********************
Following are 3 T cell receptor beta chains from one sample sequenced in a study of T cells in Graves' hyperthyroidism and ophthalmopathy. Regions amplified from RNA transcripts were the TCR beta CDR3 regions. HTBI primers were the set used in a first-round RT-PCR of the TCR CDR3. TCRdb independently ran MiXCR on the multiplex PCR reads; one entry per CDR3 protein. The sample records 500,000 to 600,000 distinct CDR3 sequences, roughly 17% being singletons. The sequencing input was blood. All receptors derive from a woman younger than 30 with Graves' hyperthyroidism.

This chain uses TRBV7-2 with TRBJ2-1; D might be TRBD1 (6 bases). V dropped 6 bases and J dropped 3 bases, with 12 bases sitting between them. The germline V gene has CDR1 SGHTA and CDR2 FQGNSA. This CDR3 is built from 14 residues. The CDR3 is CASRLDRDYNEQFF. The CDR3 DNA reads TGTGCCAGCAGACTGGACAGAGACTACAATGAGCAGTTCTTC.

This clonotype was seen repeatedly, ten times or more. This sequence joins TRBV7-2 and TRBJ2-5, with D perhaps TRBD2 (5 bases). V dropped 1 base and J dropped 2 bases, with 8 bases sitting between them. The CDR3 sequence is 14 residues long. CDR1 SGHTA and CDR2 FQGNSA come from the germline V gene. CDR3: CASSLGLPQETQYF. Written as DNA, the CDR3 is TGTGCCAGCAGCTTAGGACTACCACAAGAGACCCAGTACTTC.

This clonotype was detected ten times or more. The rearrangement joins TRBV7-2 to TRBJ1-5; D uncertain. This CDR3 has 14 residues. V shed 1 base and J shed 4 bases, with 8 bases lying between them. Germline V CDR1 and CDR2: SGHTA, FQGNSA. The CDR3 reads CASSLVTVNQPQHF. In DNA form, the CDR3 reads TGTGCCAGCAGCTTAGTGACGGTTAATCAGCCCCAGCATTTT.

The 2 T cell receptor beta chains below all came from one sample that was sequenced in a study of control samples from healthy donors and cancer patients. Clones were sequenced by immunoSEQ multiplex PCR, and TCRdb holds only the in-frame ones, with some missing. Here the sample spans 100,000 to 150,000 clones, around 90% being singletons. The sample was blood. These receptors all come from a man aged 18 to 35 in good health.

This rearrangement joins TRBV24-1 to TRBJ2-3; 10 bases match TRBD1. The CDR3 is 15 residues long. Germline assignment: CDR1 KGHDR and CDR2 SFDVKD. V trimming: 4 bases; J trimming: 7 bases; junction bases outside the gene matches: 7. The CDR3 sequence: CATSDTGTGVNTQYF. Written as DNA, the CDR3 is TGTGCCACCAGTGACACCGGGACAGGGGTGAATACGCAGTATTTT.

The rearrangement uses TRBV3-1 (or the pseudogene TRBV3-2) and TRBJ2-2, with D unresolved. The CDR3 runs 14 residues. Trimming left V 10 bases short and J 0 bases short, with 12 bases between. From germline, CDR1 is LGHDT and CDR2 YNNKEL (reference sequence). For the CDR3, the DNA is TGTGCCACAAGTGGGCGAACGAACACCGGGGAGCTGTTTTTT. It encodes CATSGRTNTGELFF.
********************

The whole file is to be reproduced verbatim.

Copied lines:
Following are 3 T cell receptor beta chains from one sample sequenced in a study of T cells in Graves' hyperthyroidism and ophthalmopathy. Regions amplified from RNA transcripts were the TCR beta CDR3 regions. HTBI primers were the set used in a first-round RT-PCR of the TCR CDR3. TCRdb independently ran MiXCR on the multiplex PCR reads; one entry per CDR3 protein. The sample records 500,000 to 600,000 distinct CDR3 sequences, roughly 17% being singletons. The sequencing input was blood. All receptors derive from a woman younger than 30 with Graves' hyperthyroidism.

This chain uses TRBV7-2 with TRBJ2-1; D might be TRBD1 (6 bases). V dropped 6 bases and J dropped 3 bases, with 12 bases sitting between them. The germline V gene has CDR1 SGHTA and CDR2 FQGNSA. This CDR3 is built from 14 residues. The CDR3 is CASRLDRDYNEQFF. The CDR3 DNA reads TGTGCCAGCAGACTGGACAGAGACTACAATGAGCAGTTCTTC.

This clonotype was seen repeatedly, ten times or more. This sequence joins TRBV7-2 and TRBJ2-5, with D perhaps TRBD2 (5 bases). V dropped 1 base and J dropped 2 bases, with 8 bases sitting between them. The CDR3 sequence is 14 residues long. CDR1 SGHTA and CDR2 FQGNSA come from the germline V gene. CDR3: CASSLGLPQETQYF. Written as DNA, the CDR3 is TGTGCCAGCAGCTTAGGACTACCACAAGAGACCCAGTACTTC.

This clonotype was detected ten times or more. The rearrangement joins TRBV7-2 to TRBJ1-5; D uncertain. This CDR3 has 14 residues. V shed 1 base and J shed 4 bases, with 8 bases lying between them. Germline V CDR1 and CDR2: SGHTA, FQGNSA. The CDR3 reads CASSLVTVNQPQHF. In DNA form, the CDR3 reads TGTGCCAGCAGCTTAGTGACGGTTAATCAGCCCCAGCATTTT.

The 2 T cell receptor beta chains below all came from one sample that was sequenced in a study of control samples from healthy donors and cancer patients. Clones were sequenced by immunoSEQ multiplex PCR, and TCRdb holds only the in-frame ones, with some missing. Here the sample spans 100,000 to 150,000 clones, around 90% being singletons. The sample was blood. These receptors all come from a man aged 18 to 35 in good health.

This rearrangement joins TRBV24-1 to TRBJ2-3; 10 bases match TRBD1. The CDR3 is 15 residues long. Germline assignment: CDR1 KGHDR and CDR2 SFDVKD. V trimming: 4 bases; J trimming: 7 bases; junction bases outside the gene matches: 7. The CDR3 sequence: CATSDTGTGVNTQYF. Written as DNA, the CDR3 is TGTGCCACCAGTGACACCGGGACAGGGGTGAATACGCAGTATTTT.

The rearrangement uses TRBV3-1 (or the pseudogene TRBV3-2) and TRBJ2-2, with D unresolved. The CDR3 runs 14 residues. Trimming left V 10 bases short and J 0 bases short, with 12 bases between. From germline, CDR1 is LGHDT and CDR2 YNNKEL (reference sequence). For the CDR3, the DNA is TGTGCCACAAGTGGGCGAACGAACACCGGGGAGCTGTTTTTT. It encodes CATSGRTNTGELFF.